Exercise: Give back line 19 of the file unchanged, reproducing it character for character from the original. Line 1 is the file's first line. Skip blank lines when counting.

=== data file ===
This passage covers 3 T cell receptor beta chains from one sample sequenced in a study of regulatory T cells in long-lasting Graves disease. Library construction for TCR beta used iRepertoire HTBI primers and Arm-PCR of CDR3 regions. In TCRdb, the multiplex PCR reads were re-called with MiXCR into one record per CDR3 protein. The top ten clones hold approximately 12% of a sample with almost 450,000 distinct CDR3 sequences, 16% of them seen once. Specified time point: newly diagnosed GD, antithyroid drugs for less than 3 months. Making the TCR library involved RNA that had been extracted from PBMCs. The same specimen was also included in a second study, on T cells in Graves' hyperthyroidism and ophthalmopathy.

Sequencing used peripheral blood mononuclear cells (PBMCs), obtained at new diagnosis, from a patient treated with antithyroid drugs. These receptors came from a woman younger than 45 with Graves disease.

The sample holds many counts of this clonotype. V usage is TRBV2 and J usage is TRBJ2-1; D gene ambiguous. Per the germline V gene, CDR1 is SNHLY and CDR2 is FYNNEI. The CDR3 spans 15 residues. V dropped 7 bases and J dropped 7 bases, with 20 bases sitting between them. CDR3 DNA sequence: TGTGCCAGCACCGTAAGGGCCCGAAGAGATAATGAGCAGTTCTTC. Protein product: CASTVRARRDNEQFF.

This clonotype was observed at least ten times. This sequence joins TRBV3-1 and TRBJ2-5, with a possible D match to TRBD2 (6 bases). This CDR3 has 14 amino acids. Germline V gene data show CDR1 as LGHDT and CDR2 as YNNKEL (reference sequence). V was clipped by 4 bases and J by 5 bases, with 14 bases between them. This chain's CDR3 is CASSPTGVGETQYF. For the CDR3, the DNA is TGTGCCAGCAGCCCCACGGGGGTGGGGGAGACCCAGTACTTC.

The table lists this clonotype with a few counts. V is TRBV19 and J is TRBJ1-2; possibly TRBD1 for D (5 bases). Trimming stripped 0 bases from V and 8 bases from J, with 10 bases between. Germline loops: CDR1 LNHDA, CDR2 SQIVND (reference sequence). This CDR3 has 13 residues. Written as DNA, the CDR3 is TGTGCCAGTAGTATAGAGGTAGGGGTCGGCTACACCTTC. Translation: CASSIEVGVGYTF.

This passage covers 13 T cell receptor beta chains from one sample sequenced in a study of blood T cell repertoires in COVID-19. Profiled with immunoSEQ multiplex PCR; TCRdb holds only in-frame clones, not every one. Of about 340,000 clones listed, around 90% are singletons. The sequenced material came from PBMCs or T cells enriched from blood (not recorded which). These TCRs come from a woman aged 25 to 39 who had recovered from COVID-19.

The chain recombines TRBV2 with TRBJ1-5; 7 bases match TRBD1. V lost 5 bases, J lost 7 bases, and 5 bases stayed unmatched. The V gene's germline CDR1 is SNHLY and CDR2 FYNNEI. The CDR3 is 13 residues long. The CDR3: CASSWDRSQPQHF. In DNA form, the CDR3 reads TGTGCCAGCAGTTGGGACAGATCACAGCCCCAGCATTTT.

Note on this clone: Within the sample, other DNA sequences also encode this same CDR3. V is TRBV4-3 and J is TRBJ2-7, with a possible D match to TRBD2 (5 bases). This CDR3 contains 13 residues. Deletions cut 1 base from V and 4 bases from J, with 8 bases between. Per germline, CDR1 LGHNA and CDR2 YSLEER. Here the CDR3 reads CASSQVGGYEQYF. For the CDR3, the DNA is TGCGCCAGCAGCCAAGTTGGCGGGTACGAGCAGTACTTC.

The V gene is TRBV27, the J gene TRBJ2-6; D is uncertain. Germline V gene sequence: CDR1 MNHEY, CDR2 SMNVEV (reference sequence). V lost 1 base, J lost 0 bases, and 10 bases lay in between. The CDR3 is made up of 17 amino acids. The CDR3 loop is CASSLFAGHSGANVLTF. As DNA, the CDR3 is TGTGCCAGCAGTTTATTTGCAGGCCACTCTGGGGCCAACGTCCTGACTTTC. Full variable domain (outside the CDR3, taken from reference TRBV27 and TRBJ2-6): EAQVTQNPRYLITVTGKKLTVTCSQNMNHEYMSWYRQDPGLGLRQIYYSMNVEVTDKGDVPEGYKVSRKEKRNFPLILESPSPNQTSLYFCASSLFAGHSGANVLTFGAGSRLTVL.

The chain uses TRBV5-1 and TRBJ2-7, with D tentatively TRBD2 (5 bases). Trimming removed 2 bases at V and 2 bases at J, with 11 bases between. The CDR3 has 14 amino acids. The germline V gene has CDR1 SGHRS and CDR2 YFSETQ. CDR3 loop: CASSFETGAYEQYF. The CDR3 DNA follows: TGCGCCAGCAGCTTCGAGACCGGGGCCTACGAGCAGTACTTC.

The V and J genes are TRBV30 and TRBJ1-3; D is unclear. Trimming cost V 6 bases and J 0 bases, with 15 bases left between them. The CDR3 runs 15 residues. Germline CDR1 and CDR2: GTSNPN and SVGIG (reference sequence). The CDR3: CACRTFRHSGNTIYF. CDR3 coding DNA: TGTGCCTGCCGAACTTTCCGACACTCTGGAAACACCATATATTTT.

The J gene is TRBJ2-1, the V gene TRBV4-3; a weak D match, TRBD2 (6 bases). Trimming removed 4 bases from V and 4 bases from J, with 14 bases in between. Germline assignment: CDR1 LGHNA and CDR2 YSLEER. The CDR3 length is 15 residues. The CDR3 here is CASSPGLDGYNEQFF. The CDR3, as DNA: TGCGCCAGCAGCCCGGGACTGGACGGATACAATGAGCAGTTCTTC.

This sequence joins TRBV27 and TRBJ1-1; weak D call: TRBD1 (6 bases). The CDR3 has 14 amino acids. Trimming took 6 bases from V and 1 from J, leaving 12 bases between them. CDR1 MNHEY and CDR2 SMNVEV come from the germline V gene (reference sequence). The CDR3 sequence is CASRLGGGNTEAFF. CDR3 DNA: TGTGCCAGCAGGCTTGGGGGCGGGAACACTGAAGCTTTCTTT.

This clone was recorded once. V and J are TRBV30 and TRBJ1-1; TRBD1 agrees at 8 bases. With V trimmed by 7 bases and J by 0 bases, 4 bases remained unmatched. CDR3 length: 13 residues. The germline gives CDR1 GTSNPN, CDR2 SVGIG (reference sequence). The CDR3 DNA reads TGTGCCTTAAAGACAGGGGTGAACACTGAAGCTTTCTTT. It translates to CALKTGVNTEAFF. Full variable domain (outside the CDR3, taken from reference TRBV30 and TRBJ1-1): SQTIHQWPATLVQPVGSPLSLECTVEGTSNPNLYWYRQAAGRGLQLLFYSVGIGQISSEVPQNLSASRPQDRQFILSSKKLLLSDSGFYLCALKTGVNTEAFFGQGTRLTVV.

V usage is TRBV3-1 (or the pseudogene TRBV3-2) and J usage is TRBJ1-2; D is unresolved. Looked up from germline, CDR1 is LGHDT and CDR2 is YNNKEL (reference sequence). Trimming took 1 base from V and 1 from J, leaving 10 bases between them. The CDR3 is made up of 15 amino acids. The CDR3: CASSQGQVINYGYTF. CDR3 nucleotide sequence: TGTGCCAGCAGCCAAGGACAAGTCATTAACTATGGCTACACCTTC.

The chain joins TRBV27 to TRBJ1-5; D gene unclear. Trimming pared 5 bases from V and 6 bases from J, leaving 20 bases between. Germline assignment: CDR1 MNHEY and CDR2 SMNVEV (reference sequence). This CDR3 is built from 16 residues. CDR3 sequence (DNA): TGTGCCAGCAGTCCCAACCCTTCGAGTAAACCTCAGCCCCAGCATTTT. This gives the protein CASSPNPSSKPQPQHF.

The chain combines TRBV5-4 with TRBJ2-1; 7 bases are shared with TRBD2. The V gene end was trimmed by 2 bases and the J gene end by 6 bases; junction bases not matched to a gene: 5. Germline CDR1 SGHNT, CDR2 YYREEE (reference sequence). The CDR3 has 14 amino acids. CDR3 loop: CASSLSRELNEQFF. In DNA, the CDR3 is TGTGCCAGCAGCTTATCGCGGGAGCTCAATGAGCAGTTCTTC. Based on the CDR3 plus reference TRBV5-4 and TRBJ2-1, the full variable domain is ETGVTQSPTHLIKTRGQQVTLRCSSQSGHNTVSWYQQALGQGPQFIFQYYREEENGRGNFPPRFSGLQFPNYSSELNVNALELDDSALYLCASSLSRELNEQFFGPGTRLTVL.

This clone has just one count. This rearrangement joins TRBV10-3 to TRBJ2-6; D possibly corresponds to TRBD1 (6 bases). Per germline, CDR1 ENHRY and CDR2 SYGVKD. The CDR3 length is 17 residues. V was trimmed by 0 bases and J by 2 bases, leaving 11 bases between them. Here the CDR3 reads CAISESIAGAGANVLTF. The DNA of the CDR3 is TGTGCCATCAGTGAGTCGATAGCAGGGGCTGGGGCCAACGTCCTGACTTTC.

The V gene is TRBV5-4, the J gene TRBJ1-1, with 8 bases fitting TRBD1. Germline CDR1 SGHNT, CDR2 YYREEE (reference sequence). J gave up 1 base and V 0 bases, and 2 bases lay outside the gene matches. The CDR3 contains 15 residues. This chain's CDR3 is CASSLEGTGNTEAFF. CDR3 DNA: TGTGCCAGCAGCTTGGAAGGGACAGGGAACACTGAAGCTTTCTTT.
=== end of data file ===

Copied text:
The V gene is TRBV5-4, the J gene TRBJ1-1, with 8 bases fitting TRBD1. Germline CDR1 SGHNT, CDR2 YYREEE (reference sequence). J gave up 1 base and V 0 bases, and 2 bases lay outside the gene matches. The CDR3 contains 15 residues. This chain's CDR3 is CASSLEGTGNTEAFF. CDR3 DNA: TGTGCCAGCAGCTTGGAAGGGACAGGGAACACTGAAGCTTTCTTT.